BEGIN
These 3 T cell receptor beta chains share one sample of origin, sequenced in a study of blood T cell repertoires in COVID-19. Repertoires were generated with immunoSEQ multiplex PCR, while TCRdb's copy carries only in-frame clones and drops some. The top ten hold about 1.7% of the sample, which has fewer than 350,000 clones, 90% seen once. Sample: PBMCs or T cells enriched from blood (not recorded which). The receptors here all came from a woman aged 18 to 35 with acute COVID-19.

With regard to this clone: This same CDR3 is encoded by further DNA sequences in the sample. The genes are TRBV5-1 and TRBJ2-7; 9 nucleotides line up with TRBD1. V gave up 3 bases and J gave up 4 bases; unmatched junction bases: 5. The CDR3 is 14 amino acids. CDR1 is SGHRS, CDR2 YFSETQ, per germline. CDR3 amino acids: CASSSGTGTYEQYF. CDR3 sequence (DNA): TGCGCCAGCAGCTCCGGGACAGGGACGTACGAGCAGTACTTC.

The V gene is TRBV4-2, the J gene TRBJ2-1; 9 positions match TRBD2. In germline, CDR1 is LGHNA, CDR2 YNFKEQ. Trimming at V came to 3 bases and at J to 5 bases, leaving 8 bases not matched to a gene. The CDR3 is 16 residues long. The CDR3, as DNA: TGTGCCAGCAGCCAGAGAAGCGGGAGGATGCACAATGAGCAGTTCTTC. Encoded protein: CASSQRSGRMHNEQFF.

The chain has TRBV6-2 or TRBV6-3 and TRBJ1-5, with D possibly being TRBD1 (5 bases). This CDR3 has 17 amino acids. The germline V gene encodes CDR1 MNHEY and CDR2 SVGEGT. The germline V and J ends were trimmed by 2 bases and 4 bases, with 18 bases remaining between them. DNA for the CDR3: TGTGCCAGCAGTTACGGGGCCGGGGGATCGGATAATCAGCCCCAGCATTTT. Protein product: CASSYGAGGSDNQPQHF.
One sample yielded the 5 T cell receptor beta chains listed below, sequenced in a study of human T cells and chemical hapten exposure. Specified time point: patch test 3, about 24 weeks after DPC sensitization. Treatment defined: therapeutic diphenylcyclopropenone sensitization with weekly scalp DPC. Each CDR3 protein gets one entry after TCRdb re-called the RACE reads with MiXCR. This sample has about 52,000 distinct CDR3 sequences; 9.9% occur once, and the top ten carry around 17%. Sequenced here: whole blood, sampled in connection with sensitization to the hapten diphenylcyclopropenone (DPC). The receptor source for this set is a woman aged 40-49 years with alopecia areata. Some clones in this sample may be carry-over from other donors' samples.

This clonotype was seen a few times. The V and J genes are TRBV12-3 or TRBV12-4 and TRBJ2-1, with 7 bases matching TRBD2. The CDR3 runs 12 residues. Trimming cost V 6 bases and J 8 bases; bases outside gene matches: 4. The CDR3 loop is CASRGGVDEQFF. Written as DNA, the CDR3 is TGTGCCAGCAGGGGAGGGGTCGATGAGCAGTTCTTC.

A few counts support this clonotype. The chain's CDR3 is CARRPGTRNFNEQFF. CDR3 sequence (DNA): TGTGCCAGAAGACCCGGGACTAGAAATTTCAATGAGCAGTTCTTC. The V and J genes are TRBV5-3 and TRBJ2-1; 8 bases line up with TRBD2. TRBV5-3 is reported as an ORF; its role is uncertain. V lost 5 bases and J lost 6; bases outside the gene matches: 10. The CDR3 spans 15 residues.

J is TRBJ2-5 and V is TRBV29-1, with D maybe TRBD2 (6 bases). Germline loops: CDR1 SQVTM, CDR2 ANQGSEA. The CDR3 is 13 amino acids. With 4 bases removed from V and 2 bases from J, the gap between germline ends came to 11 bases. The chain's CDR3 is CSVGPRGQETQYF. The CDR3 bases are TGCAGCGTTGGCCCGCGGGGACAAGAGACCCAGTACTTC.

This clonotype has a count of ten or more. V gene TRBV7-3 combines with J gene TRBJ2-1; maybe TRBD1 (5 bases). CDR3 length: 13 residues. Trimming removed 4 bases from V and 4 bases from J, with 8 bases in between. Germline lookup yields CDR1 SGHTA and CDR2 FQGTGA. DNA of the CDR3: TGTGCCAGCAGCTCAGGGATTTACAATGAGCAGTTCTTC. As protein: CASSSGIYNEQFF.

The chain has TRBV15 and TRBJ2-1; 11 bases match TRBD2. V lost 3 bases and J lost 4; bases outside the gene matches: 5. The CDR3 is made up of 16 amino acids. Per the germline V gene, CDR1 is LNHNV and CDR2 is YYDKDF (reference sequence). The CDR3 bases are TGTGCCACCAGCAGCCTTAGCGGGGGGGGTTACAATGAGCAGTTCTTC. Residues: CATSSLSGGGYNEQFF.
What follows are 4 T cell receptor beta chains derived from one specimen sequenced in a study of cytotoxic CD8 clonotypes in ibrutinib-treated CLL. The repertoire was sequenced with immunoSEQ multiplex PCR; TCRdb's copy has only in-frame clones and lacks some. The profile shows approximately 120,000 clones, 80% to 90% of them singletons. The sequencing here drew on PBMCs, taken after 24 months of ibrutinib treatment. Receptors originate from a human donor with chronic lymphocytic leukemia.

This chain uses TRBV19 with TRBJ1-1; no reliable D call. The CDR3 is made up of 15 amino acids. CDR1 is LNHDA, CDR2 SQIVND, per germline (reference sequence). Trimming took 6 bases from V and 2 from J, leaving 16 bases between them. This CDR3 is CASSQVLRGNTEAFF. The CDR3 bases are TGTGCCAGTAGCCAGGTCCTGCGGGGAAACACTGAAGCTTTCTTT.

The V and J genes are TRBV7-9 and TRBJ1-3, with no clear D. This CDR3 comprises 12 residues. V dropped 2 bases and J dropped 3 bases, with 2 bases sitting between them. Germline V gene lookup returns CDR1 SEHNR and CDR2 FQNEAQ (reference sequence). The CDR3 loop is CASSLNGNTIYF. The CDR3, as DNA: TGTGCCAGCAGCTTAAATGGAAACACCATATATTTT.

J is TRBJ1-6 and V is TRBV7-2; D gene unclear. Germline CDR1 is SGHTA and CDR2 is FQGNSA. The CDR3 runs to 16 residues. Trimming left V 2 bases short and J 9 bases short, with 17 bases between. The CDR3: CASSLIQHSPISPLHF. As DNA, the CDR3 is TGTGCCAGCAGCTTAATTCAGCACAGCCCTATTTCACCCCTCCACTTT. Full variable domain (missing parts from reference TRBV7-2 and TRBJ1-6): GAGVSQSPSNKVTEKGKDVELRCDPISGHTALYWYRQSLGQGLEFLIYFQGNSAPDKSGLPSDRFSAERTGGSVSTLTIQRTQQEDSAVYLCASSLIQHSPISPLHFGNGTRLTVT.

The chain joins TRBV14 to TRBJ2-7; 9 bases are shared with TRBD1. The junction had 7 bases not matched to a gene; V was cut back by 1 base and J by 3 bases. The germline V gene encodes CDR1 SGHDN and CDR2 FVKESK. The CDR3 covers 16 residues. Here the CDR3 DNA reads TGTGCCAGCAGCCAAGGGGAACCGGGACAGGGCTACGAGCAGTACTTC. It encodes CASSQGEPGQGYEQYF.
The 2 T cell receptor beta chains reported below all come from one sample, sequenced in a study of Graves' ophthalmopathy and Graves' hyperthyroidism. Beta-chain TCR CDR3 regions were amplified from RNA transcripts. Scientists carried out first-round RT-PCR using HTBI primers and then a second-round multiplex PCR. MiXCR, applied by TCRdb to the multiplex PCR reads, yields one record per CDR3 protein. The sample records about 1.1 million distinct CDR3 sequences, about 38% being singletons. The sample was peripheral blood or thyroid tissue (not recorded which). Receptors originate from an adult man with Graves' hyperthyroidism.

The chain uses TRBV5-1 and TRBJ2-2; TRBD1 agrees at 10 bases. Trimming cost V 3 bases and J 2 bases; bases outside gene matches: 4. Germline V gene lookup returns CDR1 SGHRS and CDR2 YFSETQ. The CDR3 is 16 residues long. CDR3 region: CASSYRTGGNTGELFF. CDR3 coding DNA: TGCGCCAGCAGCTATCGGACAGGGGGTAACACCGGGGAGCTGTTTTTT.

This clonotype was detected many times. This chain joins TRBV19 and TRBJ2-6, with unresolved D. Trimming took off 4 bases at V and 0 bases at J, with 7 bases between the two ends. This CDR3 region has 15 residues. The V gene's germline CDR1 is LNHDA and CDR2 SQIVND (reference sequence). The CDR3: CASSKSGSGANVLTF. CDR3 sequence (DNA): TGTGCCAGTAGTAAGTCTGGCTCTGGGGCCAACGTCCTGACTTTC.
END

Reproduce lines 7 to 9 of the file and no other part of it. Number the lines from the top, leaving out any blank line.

A few counts support this clonotype. The chain's CDR3 is CARRPGTRNFNEQFF. CDR3 sequence (DNA): TGTGCCAGAAGACCCGGGACTAGAAATTTCAATGAGCAGTTCTTC. The V and J genes are TRBV5-3 and TRBJ2-1; 8 bases line up with TRBD2. TRBV5-3 is reported as an ORF; its role is uncertain. V lost 5 bases and J lost 6; bases outside the gene matches: 10. The CDR3 spans 15 residues.

J is TRBJ2-5 and V is TRBV29-1, with D maybe TRBD2 (6 bases). Germline loops: CDR1 SQVTM, CDR2 ANQGSEA. The CDR3 is 13 amino acids. With 4 bases removed from V and 2 bases from J, the gap between germline ends came to 11 bases. The chain's CDR3 is CSVGPRGQETQYF. The CDR3 bases are TGCAGCGTTGGCCCGCGGGGACAAGAGACCCAGTACTTC.

This clonotype has a count of ten or more. V gene TRBV7-3 combines with J gene TRBJ2-1; maybe TRBD1 (5 bases). CDR3 length: 13 residues. Trimming removed 4 bases from V and 4 bases from J, with 8 bases in between. Germline lookup yields CDR1 SGHTA and CDR2 FQGTGA. DNA of the CDR3: TGTGCCAGCAGCTCAGGGATTTACAATGAGCAGTTCTTC. As protein: CASSSGIYNEQFF.